Mini Julianas are lean pigs weighing between 35-70 pounds and 12-15" tall at maturity (3 years). Their length will range between 22"-28" and they should not be gutty or swaybacked.
Mini Julianas are intelligent, curious pigs. They train easily and become quite loyal. I let my Boar, Blaze, out of the pen for hours and then call his name and he will come running. He knows he will always get a treat by being obedient.
The Vietnamese Potbelly and the Miniature Potbelly are the most common pet pigs around. They make great pets because of their quiet dispositions. They often are abandoned because they get larger than most people are told and can become destructive if left unattended. Their large potbellies and exaggerated sway backs are characteristic of this breed. They often have pug noses that appear to be smashed. This can resemble the rhinitis disease, but it is not, it is part of their breeding. Potbellies weights are listed as 50-200 pounds. I once bought a Potbelly sight unseen. When I met the person to pick up my 60 pound pig I was shocked. I felt I knew pig weights and I swore the pig was closer to 110 pounds than 60. The person was willing to bet $1000 that I was wrong. When I got the pig home she weighed a whopping 120 pounds.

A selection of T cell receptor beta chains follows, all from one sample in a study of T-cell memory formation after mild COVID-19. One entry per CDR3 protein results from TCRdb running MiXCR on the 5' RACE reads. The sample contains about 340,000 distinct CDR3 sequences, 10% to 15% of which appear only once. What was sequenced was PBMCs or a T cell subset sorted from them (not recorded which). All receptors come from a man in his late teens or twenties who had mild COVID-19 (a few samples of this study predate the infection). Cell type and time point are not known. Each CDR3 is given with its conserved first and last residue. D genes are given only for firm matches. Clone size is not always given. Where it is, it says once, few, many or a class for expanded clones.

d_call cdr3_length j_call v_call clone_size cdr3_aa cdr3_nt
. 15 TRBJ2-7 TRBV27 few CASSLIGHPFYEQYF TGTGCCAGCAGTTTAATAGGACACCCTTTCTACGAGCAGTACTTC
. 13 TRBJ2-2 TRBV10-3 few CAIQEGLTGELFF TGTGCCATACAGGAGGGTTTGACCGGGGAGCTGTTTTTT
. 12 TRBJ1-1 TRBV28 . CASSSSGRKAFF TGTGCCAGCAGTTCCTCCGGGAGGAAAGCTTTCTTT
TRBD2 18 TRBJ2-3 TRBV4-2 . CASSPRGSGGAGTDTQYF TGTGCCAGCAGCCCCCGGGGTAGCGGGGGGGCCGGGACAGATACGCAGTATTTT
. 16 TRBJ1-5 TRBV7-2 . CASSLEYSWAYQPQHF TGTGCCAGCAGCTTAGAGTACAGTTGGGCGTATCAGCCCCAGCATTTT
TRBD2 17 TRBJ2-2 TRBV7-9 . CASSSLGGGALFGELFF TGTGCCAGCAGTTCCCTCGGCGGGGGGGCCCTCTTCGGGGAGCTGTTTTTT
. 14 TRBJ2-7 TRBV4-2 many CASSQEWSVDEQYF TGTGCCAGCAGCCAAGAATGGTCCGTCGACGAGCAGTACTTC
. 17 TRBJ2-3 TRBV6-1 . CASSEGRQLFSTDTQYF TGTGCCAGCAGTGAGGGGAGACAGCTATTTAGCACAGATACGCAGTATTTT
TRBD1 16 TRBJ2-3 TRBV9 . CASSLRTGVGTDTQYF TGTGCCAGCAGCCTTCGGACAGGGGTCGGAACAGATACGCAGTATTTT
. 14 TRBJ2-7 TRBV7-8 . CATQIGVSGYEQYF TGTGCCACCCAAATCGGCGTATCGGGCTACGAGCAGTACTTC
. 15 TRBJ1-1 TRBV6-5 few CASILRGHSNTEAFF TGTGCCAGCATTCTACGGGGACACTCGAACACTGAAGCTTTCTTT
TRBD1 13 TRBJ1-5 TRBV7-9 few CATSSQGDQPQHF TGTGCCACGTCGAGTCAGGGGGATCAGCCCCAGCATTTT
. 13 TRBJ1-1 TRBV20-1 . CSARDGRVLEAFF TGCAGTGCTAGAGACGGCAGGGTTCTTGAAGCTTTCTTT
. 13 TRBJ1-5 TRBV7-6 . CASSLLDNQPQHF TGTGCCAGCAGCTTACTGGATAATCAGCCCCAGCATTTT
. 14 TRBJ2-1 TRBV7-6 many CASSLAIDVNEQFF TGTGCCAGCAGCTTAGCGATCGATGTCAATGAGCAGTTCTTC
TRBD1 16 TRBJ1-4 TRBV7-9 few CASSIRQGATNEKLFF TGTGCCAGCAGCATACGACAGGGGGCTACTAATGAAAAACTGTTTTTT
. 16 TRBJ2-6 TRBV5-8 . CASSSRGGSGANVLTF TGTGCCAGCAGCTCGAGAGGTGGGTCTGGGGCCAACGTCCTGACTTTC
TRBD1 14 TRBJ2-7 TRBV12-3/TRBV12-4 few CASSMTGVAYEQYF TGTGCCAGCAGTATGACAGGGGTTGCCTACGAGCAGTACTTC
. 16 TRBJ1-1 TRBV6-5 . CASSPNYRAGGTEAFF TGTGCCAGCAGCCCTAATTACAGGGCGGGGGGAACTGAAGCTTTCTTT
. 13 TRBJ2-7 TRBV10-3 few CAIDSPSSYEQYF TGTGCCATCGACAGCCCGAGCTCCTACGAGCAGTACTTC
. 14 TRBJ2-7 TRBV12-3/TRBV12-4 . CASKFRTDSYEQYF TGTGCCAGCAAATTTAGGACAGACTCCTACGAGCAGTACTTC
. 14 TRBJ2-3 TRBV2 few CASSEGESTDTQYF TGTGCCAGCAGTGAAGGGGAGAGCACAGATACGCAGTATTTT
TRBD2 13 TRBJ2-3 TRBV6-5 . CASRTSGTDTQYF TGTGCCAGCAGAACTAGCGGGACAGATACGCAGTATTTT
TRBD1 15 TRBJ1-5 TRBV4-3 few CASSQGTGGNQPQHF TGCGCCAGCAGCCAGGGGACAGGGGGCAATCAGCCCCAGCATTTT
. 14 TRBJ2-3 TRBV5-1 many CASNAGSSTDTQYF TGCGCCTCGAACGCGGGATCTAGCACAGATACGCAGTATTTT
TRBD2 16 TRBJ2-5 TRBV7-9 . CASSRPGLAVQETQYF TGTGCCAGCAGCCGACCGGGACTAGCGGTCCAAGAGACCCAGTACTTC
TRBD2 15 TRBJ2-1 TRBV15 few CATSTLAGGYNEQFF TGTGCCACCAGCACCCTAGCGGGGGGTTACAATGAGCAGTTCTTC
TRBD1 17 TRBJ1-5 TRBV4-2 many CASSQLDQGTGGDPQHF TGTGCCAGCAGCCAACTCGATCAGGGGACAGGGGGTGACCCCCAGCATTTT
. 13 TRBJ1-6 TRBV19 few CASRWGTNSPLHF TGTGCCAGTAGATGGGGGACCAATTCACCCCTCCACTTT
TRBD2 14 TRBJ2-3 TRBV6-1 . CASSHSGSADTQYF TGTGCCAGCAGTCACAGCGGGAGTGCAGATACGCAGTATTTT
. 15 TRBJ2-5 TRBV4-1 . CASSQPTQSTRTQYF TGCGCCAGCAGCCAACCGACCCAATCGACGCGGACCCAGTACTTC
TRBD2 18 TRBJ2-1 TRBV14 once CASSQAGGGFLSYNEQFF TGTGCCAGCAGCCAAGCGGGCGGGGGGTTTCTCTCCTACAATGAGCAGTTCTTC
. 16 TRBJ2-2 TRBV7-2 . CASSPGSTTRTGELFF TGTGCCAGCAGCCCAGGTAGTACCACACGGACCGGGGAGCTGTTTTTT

Miniature and Micro Mini Pigs
These pigs appear to be a cross of some of the above-mentioned breeds. Some are as many as 20-30 generations of selective breeding for small size. I have a small white Boar, Templeton, who is the 16th generation of a small Sweedish Landrace/Yorkshire cross. These can be handsome pigs and have weight ranges similar to Mini Julianas. Height will be 12-16" and weight between 35-70 pounds, when properly fed. Many of these can appear to be underfed. I cross some of my Mini Juliana sows with my white Boar to get a desired color of a piglet. New names such as Micro Mini and Nano pigs are being used. Again similar to the term teacup they are meant to stress piglet size and not a breed.